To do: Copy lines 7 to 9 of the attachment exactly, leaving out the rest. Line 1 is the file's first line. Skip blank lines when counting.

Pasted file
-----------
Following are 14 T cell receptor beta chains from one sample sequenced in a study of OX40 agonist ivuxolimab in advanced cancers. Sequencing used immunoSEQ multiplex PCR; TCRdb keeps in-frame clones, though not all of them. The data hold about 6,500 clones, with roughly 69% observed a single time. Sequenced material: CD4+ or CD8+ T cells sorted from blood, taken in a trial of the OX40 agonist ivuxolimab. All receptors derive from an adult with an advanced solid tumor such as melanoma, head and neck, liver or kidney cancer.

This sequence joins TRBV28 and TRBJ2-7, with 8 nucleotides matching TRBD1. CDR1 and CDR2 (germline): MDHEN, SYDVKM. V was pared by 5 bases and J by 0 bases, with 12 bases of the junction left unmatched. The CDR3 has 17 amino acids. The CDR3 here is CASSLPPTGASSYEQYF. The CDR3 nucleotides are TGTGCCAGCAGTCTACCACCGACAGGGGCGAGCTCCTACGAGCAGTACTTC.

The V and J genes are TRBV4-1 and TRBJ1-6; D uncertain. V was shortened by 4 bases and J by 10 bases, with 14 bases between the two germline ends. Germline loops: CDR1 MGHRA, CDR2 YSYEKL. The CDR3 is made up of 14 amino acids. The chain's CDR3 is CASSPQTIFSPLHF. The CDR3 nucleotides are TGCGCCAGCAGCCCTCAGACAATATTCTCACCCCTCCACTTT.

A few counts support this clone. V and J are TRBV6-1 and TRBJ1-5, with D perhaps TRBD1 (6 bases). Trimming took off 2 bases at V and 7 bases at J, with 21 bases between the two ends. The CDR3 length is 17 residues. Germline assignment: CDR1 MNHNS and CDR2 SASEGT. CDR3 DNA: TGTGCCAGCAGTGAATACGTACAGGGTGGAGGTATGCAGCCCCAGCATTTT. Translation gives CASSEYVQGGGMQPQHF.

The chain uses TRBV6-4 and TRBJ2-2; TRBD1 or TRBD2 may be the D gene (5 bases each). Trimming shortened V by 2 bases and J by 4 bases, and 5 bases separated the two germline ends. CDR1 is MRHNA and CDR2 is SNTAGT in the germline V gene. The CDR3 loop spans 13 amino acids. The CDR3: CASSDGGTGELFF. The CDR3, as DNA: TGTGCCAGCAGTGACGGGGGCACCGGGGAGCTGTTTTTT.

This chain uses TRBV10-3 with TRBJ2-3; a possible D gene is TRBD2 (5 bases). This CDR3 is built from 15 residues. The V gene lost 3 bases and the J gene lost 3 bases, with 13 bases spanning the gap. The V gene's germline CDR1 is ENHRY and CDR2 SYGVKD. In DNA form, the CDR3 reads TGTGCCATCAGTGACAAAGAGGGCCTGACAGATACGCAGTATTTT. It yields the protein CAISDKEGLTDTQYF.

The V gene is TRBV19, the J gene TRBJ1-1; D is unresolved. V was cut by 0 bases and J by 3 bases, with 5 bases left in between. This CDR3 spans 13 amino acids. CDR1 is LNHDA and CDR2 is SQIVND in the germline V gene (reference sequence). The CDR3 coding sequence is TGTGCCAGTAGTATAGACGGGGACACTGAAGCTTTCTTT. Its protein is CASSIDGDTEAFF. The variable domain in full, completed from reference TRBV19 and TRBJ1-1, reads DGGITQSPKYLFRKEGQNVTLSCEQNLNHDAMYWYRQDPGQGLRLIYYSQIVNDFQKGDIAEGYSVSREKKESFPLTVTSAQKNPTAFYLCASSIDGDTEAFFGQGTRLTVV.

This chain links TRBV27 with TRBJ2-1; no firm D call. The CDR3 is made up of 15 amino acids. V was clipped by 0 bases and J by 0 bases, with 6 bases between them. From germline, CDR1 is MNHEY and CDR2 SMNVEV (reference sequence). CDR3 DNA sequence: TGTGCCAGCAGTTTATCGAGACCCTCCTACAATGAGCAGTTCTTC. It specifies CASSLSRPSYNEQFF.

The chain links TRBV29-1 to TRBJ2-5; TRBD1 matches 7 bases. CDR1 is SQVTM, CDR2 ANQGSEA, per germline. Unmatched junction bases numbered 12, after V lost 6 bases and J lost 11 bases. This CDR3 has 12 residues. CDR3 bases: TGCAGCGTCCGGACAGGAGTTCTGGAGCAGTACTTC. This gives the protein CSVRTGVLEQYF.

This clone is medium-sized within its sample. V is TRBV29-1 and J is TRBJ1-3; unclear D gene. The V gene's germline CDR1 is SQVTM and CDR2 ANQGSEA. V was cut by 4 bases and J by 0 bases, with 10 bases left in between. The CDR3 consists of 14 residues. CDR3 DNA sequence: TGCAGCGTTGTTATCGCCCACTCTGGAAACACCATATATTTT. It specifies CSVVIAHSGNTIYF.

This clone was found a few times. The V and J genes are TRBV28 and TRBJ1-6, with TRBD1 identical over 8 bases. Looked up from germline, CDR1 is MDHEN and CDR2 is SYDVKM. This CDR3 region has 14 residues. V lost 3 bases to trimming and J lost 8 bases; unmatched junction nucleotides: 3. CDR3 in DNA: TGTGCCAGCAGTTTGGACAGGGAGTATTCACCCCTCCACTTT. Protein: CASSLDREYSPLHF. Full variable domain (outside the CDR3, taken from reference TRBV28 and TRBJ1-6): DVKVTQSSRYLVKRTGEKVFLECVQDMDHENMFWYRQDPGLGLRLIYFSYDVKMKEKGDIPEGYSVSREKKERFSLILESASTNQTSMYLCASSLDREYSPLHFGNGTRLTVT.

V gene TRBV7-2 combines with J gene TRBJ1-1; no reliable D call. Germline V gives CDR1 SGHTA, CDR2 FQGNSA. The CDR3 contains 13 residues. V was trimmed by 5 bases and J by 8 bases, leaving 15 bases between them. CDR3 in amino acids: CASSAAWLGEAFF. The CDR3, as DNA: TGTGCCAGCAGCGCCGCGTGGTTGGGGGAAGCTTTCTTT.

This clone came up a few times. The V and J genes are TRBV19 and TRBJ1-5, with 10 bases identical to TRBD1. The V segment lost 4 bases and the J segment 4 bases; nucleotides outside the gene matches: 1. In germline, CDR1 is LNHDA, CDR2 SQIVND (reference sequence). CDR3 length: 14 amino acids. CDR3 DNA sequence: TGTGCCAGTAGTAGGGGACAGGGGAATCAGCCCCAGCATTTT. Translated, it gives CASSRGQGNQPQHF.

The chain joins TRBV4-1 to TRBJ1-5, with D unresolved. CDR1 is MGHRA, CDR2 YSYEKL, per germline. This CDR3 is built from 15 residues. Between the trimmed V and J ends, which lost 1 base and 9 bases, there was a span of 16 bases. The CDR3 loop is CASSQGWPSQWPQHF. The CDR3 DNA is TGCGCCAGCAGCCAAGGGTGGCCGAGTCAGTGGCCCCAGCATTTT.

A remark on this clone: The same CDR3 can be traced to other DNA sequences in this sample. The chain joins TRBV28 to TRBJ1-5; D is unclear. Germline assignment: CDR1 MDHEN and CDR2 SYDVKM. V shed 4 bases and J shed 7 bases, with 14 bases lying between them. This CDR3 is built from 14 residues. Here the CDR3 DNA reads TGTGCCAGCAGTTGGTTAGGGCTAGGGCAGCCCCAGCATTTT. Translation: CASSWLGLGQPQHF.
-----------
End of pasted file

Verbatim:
The V gene is TRBV19, the J gene TRBJ1-1; D is unresolved. V was cut by 0 bases and J by 3 bases, with 5 bases left in between. This CDR3 spans 13 amino acids. CDR1 is LNHDA and CDR2 is SQIVND in the germline V gene (reference sequence). The CDR3 coding sequence is TGTGCCAGTAGTATAGACGGGGACACTGAAGCTTTCTTT. Its protein is CASSIDGDTEAFF. The variable domain in full, completed from reference TRBV19 and TRBJ1-1, reads DGGITQSPKYLFRKEGQNVTLSCEQNLNHDAMYWYRQDPGQGLRLIYYSQIVNDFQKGDIAEGYSVSREKKESFPLTVTSAQKNPTAFYLCASSIDGDTEAFFGQGTRLTVV.

This chain links TRBV27 with TRBJ2-1; no firm D call. The CDR3 is made up of 15 amino acids. V was clipped by 0 bases and J by 0 bases, with 6 bases between them. From germline, CDR1 is MNHEY and CDR2 SMNVEV (reference sequence). CDR3 DNA sequence: TGTGCCAGCAGTTTATCGAGACCCTCCTACAATGAGCAGTTCTTC. It specifies CASSLSRPSYNEQFF.

The chain links TRBV29-1 to TRBJ2-5; TRBD1 matches 7 bases. CDR1 is SQVTM, CDR2 ANQGSEA, per germline. Unmatched junction bases numbered 12, after V lost 6 bases and J lost 11 bases. This CDR3 has 12 residues. CDR3 bases: TGCAGCGTCCGGACAGGAGTTCTGGAGCAGTACTTC. This gives the protein CSVRTGVLEQYF.